Article originally published February 15, 2021.
One year into the COVID-19 pandemic and it’s no wonder people are tired. Tired of masks. Tired of avoiding crowds. Tired of missing friends and family. Tired of worrying. Tired of cleaning. Tired of exercising caution day-in and day-out. Some of us are just plain tired – and it’s completely normal.
What is COVID Fatigue?
COVID fatigue, or caution fatigue, is different than the physical symptoms associated with the virus. Instead, it’s an emotional state, and it can occur whether you’ve been infected with coronavirus or not. If you have felt mentally drained, exhausted or overwhelmed as a result of the pandemic, you have likely experienced COVID fatigue.
Why is COVID Fatigue a Problem?
COVID fatigue is not only an issue for the individual experiencing it, but it can be a problem for the community as well.
COVID Fatigue and Public Health
When the pandemic started, staying home, avoiding gatherings, taking extra precautions and limiting social interactions seemed like a simple ask – but as time has dragged on (and on, and on, and on), many have lost their motivation to follow public health guidelines.
When someone decides they’re “tired of caring” and chooses to live their life as if coronavirus doesn’t exist, their risk of infection increases, and so does the risk of transmission to those they come into contact with.
When you have hundreds, thousands – or even hundreds of thousands – of people living this way, we begin to see spikes in the number of cases and other grim statistics.
COVID Fatigue as an Individual
On a personal level, COVID fatigue can be a serious challenge. If we aren’t careful, it can cause us to let our guard down, which can be harmful to our physical health. If we aren’t mindful, the condition can take a toll on our mental health.
Unchecked COVID fatigue can lead to an increase in anxiety, depression and stress. It can make us feel helpless, hopeless and irritable – it can even make us feel angry or resentful as we see others ditching the masks and having fun out on the town.
From a mental health standpoint alone, it’s easy to see why managing COVID fatigue is important.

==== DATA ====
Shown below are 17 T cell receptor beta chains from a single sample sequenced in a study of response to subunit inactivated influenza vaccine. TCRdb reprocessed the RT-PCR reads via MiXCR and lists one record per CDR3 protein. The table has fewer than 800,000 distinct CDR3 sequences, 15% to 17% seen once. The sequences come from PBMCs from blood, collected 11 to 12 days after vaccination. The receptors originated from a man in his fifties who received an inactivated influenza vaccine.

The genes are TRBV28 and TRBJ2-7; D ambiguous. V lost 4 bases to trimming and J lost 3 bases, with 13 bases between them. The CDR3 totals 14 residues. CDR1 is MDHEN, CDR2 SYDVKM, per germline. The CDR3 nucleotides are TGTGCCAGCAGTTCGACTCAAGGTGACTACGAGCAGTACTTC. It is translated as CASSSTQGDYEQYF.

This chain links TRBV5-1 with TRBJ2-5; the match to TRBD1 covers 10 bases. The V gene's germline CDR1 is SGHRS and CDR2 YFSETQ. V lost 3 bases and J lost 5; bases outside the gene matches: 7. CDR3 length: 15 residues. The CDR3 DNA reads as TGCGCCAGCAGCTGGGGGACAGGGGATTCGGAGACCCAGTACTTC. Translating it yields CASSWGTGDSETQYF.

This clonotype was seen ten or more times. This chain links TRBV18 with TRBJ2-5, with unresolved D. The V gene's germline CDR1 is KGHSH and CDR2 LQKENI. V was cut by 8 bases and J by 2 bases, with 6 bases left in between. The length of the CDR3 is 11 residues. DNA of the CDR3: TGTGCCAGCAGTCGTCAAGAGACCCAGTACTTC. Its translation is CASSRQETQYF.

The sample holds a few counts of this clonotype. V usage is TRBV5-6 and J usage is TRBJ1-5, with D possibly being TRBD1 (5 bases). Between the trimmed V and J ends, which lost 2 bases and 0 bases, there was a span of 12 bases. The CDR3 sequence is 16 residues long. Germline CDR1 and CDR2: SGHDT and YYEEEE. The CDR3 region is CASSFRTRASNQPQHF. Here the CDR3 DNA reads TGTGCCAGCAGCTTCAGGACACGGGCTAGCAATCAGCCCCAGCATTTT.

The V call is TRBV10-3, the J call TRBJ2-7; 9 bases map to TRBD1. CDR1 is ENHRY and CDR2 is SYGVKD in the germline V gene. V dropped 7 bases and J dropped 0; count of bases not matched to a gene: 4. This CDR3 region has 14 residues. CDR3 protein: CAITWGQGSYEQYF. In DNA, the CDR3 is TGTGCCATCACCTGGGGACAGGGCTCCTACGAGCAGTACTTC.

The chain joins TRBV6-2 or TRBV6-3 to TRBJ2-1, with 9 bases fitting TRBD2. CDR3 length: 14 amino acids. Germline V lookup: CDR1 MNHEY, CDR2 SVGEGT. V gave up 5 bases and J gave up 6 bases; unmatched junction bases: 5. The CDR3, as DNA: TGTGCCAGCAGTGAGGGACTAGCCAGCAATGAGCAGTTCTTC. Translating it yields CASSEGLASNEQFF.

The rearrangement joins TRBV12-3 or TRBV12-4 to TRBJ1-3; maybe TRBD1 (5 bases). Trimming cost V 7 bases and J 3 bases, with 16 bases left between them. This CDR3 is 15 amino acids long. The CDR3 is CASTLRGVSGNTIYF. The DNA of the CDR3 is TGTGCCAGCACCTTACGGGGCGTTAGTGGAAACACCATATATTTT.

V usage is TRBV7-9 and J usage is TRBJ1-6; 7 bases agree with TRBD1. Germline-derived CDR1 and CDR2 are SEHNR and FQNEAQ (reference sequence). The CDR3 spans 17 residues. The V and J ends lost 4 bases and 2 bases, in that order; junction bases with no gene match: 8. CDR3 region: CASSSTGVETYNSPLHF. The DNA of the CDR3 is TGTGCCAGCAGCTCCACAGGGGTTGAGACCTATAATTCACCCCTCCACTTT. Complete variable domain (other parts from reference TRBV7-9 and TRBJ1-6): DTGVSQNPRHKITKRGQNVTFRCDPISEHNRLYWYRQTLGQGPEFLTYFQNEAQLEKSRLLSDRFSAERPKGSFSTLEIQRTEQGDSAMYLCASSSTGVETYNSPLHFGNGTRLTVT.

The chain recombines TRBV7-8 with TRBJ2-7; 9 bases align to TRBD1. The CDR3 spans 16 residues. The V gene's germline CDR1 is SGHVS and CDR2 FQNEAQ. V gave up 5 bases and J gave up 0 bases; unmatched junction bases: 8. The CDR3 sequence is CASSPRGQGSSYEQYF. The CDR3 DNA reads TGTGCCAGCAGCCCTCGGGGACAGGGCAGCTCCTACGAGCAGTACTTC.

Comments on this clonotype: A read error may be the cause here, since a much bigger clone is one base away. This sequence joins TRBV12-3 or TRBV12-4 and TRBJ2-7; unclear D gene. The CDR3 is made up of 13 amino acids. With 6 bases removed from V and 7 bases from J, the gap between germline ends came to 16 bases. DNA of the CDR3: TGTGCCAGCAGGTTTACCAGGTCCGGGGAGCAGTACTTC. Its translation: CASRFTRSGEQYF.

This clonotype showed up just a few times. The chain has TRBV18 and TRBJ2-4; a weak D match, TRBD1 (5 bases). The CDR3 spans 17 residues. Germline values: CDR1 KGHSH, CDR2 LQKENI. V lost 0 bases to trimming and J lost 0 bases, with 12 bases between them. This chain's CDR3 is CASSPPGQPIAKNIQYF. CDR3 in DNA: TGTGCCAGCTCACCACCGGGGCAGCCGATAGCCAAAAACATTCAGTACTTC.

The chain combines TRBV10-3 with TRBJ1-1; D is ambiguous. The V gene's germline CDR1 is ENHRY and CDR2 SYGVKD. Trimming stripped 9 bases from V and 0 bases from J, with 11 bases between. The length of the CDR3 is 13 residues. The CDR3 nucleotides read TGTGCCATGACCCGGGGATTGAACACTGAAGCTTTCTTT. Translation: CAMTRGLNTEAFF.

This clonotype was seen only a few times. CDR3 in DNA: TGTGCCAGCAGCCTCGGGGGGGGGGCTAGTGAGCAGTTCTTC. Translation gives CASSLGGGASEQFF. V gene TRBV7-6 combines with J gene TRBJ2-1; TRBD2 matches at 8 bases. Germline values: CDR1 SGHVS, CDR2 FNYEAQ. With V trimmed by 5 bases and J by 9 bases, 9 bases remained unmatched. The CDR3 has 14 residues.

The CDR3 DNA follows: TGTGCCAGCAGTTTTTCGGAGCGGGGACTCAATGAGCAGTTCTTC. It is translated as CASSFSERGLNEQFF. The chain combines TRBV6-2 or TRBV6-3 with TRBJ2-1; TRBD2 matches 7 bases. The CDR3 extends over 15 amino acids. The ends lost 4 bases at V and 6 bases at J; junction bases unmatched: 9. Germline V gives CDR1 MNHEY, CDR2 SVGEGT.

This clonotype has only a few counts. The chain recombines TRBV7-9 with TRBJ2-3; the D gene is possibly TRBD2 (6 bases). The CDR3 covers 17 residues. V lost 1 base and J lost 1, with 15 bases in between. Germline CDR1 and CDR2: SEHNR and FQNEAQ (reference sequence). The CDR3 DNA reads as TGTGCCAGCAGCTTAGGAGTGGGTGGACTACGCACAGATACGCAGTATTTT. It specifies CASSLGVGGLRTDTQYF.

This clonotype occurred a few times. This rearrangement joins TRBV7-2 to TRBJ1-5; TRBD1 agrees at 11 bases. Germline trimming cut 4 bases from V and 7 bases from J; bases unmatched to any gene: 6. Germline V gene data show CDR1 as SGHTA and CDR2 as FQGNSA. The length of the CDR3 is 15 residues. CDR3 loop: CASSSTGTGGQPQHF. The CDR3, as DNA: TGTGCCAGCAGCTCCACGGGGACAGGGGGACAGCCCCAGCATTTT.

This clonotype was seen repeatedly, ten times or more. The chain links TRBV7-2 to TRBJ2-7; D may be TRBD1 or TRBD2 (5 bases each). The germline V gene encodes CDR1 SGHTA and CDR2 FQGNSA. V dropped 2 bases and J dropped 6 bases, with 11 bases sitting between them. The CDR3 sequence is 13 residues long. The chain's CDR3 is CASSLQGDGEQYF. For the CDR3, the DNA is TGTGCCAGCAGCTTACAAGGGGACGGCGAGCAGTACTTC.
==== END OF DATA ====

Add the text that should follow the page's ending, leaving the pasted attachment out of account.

Managing COVID Fatigue
Tips for managing COVID fatigue may sound familiar to those recommended for protecting your mental health – and that’s because the two are closely related. When it comes to managing feelings of burnout, try the following:
Remember the Basics
- Practice good sleep hygiene, including keeping a normal sleep schedule.
- Stay hydrated: drink plenty of water and skip the alcohol.
- Eat healthy, nutritious foods: cooking new recipes can also help you feel creative and productive.
- Move your body: go for a walk, do a workout or dance around the living room.
Engage in Self-Care
- Journal or talk to a friend to help process and share emotions.
- Express gratitude and appreciation whenever possible: spreading joy is good for you as well as others.
- Meditate and practice mindfulness: breathing exercises and yoga are great ways to remain “in the moment.”
- Take time for yourself: find whatever it is that helps you relax and refill and make it a priority in your day or week.
Stay Socially Connected
- Video chat with family and friends regularly.
- Join online communities and connect with people who share your interests.
Manage Your Surroundings
There is such a thing as too much information, which can lead to feeling overwhelmed or desensitized.
- Manage your social media platforms: be aware of inaccurate information and remember that it’s okay to unfollow accounts that exacerbate your anxiety or COVID fatigue.
- Surround yourself with like-minded people. If your friends have thrown caution to the wind, it can be easy to get swept away in the joy of the moment: everything feels normal, but the risk of COVID-19 still exists.
Put risk into perspective by thinking of how the action may impact the health of you or a loved one.
Remember Your “Why”
We are all ready for life to go back to normal. We all miss the days before COVID-19. But when you begin to feel COVID fatigue pushing caution out the door, remember why you’ve been careful for so long:
- To protect yourself
- To protect the medically vulnerable
- To protect the elderly
- To protect your loved ones
- To protect healthcare workers
- To save lives
These reminders can also serve as a good grounding technique when you feel resentment toward those refusing to follow guidelines. You can’t control others, but you have 100% control over your own actions. You are choosing to protect others, and you’re making a difference.
Ask for Help
Mental health is health. If you were experiencing constant tooth pain, you would almost certainly see a dentist. Likewise, if you are struggling with persistent mental health concerns, you may benefit from speaking with a professional.
Counselors, therapists, psychologists and psychiatrists are excellent mental health resources. Talk with your healthcare provider about referral, or learn more about FHP Psychiatry and Health Psychology here.
Disaster Distress Helpline: Call 1-800-985-5990 or text TalkWithUs to 66746
Crisis Text Line: Text 4HOPE to 741741